Emergency Departments (EDs) are the gateway to healthcare for the majority of Americans. There are over 125 million ED visits a year. One-third of these visits are due to injury, one-eighth to mental illness or substance abuse, and over one-third are from patients who are under- or un-insured. ED patients are often the members of society who are the most at-risk for poor health outcomes and also those with the fewest resources to address their acute or chronic medical conditions.
Yet ED patients have tremendous access to technology: recent studies show that despite low socioeconomic status, 95% of ED patients own cellphones, 93% access the internet, and 65% have smartphones. Technology provides potential solutions to perennial barriers to improving the health of the ED population, such as time constraints, access to post-ED care, and fidelity of interventions. And the ED patient population provides potential solutions to many perennial challenges for public health research: accessing difficult-to-reach populations, adequately sampling the most at-risk, and proving real-world efficacy.
This panel discussion will feature emergency physician-researchers, each of whom are currently conducting funded research on technology-based public health interventions. We will discuss the ways in which we have successfully stretched the boundaries of “Medicine 2.0” (interactive computer programs, text messaging, social media) to improve the health of the ED population. We will discuss ways to translate technology’s efficiency, efficacy and fidelity into the hectic ED environment. We will also outline some of the reasons to test mHealth innovations in the ED environment.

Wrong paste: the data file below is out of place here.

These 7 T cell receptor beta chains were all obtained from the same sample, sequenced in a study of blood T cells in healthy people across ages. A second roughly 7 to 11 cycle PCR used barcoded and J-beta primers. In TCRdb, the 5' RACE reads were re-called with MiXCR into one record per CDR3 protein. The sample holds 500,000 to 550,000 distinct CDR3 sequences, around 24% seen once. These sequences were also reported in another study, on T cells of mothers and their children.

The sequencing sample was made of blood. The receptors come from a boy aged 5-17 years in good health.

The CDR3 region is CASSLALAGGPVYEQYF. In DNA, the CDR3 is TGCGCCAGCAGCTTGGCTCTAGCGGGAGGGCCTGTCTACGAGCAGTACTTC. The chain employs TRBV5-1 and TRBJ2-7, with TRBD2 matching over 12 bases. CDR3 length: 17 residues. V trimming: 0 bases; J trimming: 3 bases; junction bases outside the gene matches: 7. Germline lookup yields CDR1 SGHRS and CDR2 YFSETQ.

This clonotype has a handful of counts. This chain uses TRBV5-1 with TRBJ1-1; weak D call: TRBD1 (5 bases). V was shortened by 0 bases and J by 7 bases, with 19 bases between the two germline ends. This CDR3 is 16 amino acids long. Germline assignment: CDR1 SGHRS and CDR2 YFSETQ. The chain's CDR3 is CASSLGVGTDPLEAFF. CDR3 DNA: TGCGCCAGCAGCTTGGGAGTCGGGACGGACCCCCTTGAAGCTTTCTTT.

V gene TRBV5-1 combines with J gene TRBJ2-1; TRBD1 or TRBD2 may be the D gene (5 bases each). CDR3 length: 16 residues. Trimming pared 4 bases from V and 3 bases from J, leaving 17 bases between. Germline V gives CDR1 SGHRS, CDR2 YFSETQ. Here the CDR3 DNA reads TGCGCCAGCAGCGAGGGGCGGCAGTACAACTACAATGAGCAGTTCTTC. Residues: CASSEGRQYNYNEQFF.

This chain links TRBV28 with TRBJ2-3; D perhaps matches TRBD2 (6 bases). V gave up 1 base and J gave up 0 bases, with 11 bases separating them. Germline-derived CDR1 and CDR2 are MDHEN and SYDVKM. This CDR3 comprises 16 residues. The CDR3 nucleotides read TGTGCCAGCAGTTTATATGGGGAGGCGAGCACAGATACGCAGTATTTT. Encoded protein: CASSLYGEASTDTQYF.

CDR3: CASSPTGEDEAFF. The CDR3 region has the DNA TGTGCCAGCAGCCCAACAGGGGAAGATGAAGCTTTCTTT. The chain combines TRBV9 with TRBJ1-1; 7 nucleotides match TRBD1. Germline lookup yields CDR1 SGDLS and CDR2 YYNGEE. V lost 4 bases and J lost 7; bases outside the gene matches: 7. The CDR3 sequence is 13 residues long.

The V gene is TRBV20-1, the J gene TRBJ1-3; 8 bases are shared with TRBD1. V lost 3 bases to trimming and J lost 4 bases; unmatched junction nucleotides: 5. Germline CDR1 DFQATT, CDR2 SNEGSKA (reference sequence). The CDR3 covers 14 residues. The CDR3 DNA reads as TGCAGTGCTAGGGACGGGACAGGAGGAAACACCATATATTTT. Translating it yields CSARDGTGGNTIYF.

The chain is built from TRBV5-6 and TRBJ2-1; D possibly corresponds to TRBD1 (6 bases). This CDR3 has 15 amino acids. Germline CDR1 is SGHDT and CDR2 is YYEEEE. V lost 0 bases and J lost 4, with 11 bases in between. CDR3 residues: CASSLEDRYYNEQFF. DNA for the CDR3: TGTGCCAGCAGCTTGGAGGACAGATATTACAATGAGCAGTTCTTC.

The use of mHealth to impact this at-risk population is imperative. Yet it is something that few researchers, computer scientists, pharmaceutical companies, mental health professionals, or hospital administrators have done. By the close of this panel discussion, attendees will have attained critical knowledge about the advantages of, and possibilities for, extending mHealth into the ED setting.
* Esther K. Choo, MD MPH, Assistant Professor of Emergency Medicine at Brown University, has grants from NIDA to develop interactive, computer-based interventions to address partner violence and substance use in the ED.
* Nick Genes, MD PhD is Assistant Professor of Emergency Medicine at Mt Sinai School of Medicine. Dr. Genes has spoken at national conferences on the utility of social media for physicians career development and ED community relations, and is researching physician usage of social media tools, HIT, and patient-support tools.
* Megan L Ranney, MD MPH is Assistant Professor of Emergency Medicine at Brown University, a core researcher in the Injury Prevention Center of Rhode Island Hospital. Her research includes using text-messaging to assess and deliver interventions to adolescent ED patients.